Workshop: Parental Leave in the U.N. System – A Short Summary

Workshop: Parental Leave in the U.N. System – A Short Summary

To commemorate the Global Parent Day, the International Gender Champions (IGC) and U.N. Parents held a workshop on parental leave in the U.N. on 2 June 2022. The webinar brought together around 100 UN staff and non-staff alike and provided space to discuss parental leave in a safe and secure environment.

In 2020, the IGC launched the #ChampionsForParentalLeave campaign with U.N. Women to advocate for equal and sufficient parental leave for all parents. Champions who have supported the campaign in their individual capacity include Olof Skoog, Ambassador and Head of the Delegation of the European Union to the United Nations in New York and Dr. Khalid Koser, Executive Director of the Global Community Engagement and Resilience Fund (GCERF), among others.

Today, “U.N. Parents: Equal Rights Equal Roles”, an informal group of more than 500 staff across U.N. duty stations founded in 2021, is striving to reform the U.N. parental leave policy and advocate for more child-centred family policies across the U.N. system. To do so, they have developed 15 recommendations for consideration by the International Civil Service Commission (ICSC) as prerequisites for a fundamental change in the system.


Equal parenting at the U.N. – 15 Recommendations from U.N. Parents

1. Time dispensation for antenatal appointments

2. Pre-adoption and pre-surrogacy leave of four weeks

3. Pre-natal leave from four to six weeks prior to the due date for gestational parents

4. Leave for miscarriage and stillbirth for all parents

5. Access to twenty-four weeks of parental leave for all staff and non-staff

6. Mandatory leave period of eight weeks for both parents to encourage the participation of nongestational parents

7. Flexible parental leave arrangements within the first eighteen months after birth

8. Extended parental leave in the case of multiple births

9. Post-adoption or post-surrogacy leave of twenty-four weeks, equal to biological parents

10. Introduction of anti-discrimination policies

11. Time off to body feed, bottle feed or extract milk

12. Reimbursement of childcare costs during official travel

13. Paid family leave in case of sickness of a dependent child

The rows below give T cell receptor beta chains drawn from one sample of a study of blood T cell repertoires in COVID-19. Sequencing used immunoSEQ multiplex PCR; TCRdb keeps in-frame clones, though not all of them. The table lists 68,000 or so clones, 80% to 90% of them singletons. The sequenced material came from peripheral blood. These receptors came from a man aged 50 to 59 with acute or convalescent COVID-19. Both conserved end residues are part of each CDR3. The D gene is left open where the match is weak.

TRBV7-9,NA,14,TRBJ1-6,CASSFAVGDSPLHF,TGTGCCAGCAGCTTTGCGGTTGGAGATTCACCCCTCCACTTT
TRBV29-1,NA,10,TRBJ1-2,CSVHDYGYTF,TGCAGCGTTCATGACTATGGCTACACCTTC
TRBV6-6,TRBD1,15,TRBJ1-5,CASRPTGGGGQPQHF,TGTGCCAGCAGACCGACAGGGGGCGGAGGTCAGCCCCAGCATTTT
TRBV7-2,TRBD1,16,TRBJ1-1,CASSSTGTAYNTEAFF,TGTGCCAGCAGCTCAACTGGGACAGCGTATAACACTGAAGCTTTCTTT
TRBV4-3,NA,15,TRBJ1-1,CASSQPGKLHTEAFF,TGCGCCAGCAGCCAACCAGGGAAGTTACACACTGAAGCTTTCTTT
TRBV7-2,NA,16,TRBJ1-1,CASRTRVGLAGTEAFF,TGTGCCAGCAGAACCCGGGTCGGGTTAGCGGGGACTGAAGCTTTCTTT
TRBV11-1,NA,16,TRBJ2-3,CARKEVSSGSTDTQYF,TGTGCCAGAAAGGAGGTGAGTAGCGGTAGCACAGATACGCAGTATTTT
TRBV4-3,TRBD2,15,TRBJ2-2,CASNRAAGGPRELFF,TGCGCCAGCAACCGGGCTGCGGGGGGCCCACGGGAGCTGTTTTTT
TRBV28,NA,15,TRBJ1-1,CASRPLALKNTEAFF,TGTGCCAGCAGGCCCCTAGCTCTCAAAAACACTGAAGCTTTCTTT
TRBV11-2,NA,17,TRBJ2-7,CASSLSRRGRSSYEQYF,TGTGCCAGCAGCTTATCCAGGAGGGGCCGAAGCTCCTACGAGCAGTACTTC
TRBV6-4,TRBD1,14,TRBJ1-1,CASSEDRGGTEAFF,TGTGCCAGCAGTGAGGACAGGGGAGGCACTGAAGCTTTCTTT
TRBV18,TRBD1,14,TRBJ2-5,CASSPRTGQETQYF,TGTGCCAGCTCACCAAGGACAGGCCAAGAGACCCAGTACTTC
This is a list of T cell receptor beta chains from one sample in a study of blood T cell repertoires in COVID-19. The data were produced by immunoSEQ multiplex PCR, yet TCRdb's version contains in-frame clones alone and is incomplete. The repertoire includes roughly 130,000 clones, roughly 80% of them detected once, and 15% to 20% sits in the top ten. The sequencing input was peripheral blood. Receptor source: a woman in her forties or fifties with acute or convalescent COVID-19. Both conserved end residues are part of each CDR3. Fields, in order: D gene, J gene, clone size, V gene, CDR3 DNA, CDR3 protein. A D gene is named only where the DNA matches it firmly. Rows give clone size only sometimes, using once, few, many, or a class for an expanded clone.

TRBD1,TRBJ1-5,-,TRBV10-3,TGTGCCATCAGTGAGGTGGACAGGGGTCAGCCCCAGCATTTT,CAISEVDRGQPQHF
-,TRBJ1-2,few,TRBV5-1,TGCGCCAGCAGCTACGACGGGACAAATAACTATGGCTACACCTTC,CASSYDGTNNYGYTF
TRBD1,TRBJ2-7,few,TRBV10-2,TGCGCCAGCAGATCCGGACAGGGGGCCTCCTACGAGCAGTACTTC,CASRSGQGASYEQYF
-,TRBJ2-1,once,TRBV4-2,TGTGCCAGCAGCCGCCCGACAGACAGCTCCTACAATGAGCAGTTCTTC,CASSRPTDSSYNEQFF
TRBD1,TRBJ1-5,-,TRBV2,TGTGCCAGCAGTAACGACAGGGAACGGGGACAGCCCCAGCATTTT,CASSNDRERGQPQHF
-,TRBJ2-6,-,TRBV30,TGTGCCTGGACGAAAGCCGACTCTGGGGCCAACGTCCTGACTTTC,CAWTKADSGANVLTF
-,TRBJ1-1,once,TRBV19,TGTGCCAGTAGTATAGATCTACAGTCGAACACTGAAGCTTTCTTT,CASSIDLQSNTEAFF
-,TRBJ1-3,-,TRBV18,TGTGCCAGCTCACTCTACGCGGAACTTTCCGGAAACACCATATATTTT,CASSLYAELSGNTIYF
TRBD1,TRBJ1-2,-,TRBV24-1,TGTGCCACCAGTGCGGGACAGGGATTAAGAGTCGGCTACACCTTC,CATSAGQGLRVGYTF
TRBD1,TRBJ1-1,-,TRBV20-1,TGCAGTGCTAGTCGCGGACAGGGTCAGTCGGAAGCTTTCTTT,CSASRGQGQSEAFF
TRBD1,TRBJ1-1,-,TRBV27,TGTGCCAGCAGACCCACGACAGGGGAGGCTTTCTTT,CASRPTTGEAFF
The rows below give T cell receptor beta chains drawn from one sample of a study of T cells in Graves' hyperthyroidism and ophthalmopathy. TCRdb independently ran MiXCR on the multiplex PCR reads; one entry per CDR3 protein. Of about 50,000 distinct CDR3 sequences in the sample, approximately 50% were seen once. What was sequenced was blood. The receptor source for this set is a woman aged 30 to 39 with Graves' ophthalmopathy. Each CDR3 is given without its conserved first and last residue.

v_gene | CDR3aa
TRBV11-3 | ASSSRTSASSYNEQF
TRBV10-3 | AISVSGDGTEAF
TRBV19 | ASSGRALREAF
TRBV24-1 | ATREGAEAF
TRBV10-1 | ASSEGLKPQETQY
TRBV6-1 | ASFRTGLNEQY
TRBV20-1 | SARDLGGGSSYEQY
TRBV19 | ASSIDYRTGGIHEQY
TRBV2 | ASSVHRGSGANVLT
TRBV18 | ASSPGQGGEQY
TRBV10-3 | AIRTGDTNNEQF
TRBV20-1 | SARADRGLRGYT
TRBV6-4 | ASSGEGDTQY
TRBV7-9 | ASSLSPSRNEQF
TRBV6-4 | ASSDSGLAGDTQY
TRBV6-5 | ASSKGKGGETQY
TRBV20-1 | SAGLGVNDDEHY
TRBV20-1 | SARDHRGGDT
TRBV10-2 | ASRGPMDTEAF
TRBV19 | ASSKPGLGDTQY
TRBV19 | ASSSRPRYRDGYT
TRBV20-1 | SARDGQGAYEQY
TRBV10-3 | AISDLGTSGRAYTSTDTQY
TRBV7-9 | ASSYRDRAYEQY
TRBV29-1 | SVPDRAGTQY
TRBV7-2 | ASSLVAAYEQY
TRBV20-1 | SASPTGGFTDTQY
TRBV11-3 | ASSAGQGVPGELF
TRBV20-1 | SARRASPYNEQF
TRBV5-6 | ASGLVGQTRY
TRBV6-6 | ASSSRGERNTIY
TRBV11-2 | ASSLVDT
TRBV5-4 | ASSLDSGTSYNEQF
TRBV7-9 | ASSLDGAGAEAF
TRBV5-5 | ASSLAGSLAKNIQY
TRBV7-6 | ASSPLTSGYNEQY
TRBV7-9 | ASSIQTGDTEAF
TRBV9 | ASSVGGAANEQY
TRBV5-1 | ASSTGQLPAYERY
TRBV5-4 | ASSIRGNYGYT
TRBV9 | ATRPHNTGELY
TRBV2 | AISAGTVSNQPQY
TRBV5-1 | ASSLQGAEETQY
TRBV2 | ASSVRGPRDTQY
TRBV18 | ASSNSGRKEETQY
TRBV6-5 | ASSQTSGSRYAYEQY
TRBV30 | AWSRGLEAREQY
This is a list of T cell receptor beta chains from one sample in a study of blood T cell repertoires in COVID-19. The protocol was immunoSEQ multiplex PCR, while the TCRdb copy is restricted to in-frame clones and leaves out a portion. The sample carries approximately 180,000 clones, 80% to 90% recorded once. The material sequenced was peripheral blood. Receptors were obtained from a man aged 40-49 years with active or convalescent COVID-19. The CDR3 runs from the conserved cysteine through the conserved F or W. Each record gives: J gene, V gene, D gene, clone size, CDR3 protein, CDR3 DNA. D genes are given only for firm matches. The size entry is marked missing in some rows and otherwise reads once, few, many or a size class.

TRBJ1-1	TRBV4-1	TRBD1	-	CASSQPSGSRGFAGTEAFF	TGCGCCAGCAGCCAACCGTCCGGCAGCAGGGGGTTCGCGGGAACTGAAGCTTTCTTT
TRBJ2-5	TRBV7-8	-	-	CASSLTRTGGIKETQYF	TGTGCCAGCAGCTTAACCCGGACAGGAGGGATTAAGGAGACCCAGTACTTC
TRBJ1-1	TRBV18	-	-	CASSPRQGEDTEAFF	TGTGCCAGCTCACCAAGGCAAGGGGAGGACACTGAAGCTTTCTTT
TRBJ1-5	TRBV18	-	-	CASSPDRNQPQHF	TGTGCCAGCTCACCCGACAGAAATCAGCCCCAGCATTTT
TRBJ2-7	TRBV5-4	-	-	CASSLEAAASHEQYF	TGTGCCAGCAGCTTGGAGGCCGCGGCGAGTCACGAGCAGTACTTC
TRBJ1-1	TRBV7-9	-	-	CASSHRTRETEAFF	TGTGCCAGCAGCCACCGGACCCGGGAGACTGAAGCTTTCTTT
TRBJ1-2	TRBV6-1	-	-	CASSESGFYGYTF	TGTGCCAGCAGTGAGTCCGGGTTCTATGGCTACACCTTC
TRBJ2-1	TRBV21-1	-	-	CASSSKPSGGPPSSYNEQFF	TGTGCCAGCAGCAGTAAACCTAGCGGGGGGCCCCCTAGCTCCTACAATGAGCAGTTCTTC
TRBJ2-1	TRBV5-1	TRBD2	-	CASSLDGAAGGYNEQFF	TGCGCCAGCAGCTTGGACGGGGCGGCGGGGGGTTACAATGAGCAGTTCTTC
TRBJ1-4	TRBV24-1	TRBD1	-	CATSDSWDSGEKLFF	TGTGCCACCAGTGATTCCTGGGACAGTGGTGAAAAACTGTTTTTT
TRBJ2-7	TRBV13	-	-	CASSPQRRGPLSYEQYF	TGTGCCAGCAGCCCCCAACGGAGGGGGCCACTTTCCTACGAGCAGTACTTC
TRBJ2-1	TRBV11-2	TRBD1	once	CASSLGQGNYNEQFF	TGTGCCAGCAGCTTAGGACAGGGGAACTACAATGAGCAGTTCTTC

14. Introduction of childcare allowance for children not yet attending mandatory education

15. Flexible working arrangements in favour of childcare and improved life-work balance


The event was opened by Ms. Monica Ferro, Director, UNFPA Geneva Office. Ms. Ferro stressed the importance and timeliness of the discussion. For the UN to be a real advocate for gender equality, more efforts are needed.

The interactive workshop on parental leave discussed the 15 recommendations U.N. Parents have developed in close collaboration with its partners for consideration by the International Civil Service Commission (ICSC) as prerequisites for a real change in the system.

In the following, participants were put into breakout groups to discuss the three parts of the U.N. Parents paper consisting of (i) pre-delivery, (ii) post-delivery and (iii) post-leave recommendations.

Participants mentioned that the U.N. needs to improve its parental policies, including for non-staff personnel, to improve gender equality and non-discrimination. Also, more complex topics such as financing new policies were discussed, and initial ideas on how new provisions could be funded were shared. Some participants mentioned that the recommendations should be further expanded and include, among other things, parents with disabilities and medical needs. Overall, participants agreed that this is just the start of an inclusive discussion that includes staff unions, H.R., senior management, and member states.

For more information on U.N. Parent’s Equal Rights, Equal Roles, please visit